How to set up a budget
Have you ever noticed how many people shriek when they hear the word budget? Yesterday, as I tackled my paper binders, I also reviewed some documents in more details. The ones which can have an impact on my budget.
My mom taught me how to set up a budget and while I don’t always stick to it (yes, I am human too), it’s been such a great gift. It allows me to plan my financial resources and take corrective actions as needed. Sounds very business like, doesn’t it? Well, it helps and makes your life easier.
If you aren’t budgeting already, try it for the summer and have more peace of mind!
Start with your overall income
What’s your total income? Write down your total monthly guaranteed income. This can be your and your spouse’s or partner’s salary, income from rent, interest earned, stipends, scholarships, etc. Use your pay checks and bank statements if you’re unsure about your income.
Here’s some simple math: No matter how tempting your bank’s offer for a loan or higher credit card limit is, stick to your overall income. Spending more than you make will take you into the reds, negative income, debt, you chose what you want to call it. Budgeting is meant to help you prevent it!
Check your current spending
Unless you already know how much you’re spending, write down all expenses for 2 weeks. This will give you an idea on your spending habits and will help you decide on the categories required for your budget and the amounts required.
Pay yourself first
Before you start splitting your available monies into the different categories within your budget, save some money. This can go towards your retirement (another word that drives people to the edge), your emergency fund (same again) or a specific goal.
Stick to the basics
Often we stop things when we over-complicate them. Keep it simple. This starts with defining which categories you want to plan for. Do you need to have “groceries”, “lunch”, “coffee” and “dinner”? Would “groceries” and “eating out” be sufficient?
Categories like “Savings”, “Mortgage/Rent”, “Utilities”, “Groceries”, “Dining Out”, “Education”, “Clothes/Make Up”, “Health”, “Car/Transportations”, “Insurances”, “Retirement”, “Leisure”, “Holidays/Vacation” and “Gifts” may be a good start for you. If you have any debt, keep an extra category for these repayments.
In what format will you keep your budget? Paper may be easiest. It’s always ready, provided you have a pen. Excel spreadsheets calculate the expenses almost automatically for you. Specific accounting software may suit you, if you’re managing multiple budgets.
Decide what you need and what you want
When deciding on your budget’s categories, ask yourself whether you need it or want it. Eating out may not be something you need. You can cook at home after all. Eating out may be something that you want though.
Put it all together
Now that you have a clearer vision about the available income and the categories you have established, let’s put some numbers to each category. How much do you need and want to spend on each category?
First, start with putting some money aside for your savings. This should be your first priority if you don’t have any debts (excluding your mortgage). If you’re paying back a loan, still set some money aside for your savings, however, ensure you can meet the monthly repayment terms.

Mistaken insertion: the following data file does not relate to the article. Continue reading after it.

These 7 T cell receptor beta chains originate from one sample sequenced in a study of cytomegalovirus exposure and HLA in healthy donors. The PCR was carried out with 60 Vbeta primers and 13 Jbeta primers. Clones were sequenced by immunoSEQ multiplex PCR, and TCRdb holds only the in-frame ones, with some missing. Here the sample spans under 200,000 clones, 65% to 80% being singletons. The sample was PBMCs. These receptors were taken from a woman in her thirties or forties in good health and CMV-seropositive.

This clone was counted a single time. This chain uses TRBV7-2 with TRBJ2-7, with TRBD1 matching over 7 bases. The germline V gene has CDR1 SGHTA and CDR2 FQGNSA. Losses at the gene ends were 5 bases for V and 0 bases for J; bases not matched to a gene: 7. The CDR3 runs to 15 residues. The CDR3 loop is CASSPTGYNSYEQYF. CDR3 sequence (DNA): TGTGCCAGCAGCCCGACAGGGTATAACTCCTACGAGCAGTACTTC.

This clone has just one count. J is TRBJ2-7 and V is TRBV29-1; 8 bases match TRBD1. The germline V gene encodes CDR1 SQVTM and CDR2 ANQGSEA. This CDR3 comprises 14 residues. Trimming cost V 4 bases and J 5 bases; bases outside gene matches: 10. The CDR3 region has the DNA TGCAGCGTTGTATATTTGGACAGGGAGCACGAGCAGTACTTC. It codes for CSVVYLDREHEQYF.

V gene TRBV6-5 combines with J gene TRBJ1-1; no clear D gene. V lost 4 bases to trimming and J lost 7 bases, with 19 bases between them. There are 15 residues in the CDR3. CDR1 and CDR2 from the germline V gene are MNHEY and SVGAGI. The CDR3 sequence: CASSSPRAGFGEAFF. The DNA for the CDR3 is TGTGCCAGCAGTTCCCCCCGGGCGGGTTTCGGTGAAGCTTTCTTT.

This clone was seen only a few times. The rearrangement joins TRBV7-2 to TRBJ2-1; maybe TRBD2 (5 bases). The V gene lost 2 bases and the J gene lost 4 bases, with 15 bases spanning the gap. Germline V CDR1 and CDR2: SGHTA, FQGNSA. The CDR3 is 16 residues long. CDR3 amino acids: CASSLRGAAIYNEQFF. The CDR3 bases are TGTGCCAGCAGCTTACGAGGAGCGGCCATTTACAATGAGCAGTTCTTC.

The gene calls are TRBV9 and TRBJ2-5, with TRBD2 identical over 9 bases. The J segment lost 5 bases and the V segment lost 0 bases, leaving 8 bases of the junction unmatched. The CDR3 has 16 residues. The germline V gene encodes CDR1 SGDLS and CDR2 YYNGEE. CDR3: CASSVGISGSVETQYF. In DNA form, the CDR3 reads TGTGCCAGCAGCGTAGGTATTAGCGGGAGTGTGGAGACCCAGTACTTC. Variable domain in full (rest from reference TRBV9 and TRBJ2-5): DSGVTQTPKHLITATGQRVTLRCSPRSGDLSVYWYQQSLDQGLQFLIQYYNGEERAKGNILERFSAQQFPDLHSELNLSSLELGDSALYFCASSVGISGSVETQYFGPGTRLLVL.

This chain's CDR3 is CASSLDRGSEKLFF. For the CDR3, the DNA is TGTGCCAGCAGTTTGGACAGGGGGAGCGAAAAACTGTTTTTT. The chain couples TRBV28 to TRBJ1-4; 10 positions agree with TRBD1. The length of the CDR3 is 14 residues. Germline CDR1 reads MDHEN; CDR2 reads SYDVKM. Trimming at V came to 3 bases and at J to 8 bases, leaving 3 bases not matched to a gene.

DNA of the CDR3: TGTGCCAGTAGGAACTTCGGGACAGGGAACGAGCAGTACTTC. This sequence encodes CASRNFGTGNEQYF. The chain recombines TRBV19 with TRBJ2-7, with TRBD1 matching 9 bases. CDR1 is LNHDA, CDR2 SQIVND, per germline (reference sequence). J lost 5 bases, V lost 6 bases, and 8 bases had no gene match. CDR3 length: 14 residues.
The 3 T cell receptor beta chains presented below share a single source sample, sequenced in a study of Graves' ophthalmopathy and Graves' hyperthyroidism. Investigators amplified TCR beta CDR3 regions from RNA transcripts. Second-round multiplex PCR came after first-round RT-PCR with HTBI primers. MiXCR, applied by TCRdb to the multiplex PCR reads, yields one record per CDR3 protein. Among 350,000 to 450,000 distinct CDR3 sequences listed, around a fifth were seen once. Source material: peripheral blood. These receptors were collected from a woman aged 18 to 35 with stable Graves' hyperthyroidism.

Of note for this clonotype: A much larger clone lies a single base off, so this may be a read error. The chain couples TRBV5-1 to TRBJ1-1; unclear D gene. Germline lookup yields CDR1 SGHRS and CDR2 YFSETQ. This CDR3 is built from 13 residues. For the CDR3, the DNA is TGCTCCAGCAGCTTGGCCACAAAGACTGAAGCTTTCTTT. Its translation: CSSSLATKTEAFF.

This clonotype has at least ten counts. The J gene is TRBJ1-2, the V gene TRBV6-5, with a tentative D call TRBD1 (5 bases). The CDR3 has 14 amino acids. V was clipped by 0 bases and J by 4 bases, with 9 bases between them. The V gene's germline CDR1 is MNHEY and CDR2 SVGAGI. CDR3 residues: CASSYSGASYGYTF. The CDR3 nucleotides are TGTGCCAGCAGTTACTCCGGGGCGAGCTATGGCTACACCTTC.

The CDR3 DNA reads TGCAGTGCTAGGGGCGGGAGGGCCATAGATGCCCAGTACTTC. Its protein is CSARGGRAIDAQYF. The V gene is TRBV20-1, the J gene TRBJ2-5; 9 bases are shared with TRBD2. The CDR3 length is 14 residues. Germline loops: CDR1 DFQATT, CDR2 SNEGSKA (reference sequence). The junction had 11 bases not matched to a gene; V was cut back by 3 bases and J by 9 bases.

Next, look at your essential (need) expenses like rent/mortgage, education fees and insurances. These expenses are normally the same from month to month and need to be paid. Make sure that you pay these bills on time.
You will have other need expenses like your utilities and groceries which can vary from month to month. You can budget a higher amount and put any unspent amounts into a special savings account called “Utilities”. Earning some interest while you don’t need to spend these amounts is fantastic!
Then, review your want expenses like dining out and gifts. These expenses can vary from month to month and by budgeting, you can plan for the various amounts required within your budget. In one month, for example, you may not need to get any gifts and can reduce the funds for gifts. You may choose to set these savings aside, like in a special savings account even called “Gifts”. In the next month, when you have a number of invites, budget either a higher amount or you can withdraw money from the special “Gifts” savings account, if you’re setting the same amount aside each month.
Finally, consider any seasonal expenses. Eid is coming up in 2 months and it’s the time of giving. Spending more time with your family while eating special foods may require additional money. Christmas is another seasonal expense. A holiday this summer or special activities during the summer would be other examples.
Do you want to follow a certain distribution
Some people use the 50/20/30 rule when dividing their income across their different budget categories. 50% of the available income goes to fixed expenses, 20% towards savings and 30% to variable expenses, which may be your want or your seasonal expenses.
Setting up a budget can be easier than you think. If you haven’t created one yet for this summer (or year), start today by recording your current expenses. In my next post, we’ll follow up and we’ll look at tracking of the expenses and how to stay within budget.
If you are already using a budget, what has made you start working with a budget? What’s been the easiest and most rewarding part of using a budget? For me, knowing whether I can afford a piece has been the most satisfying of keeping a budget and tracking it. Let us know your story and share it below!
Until next time,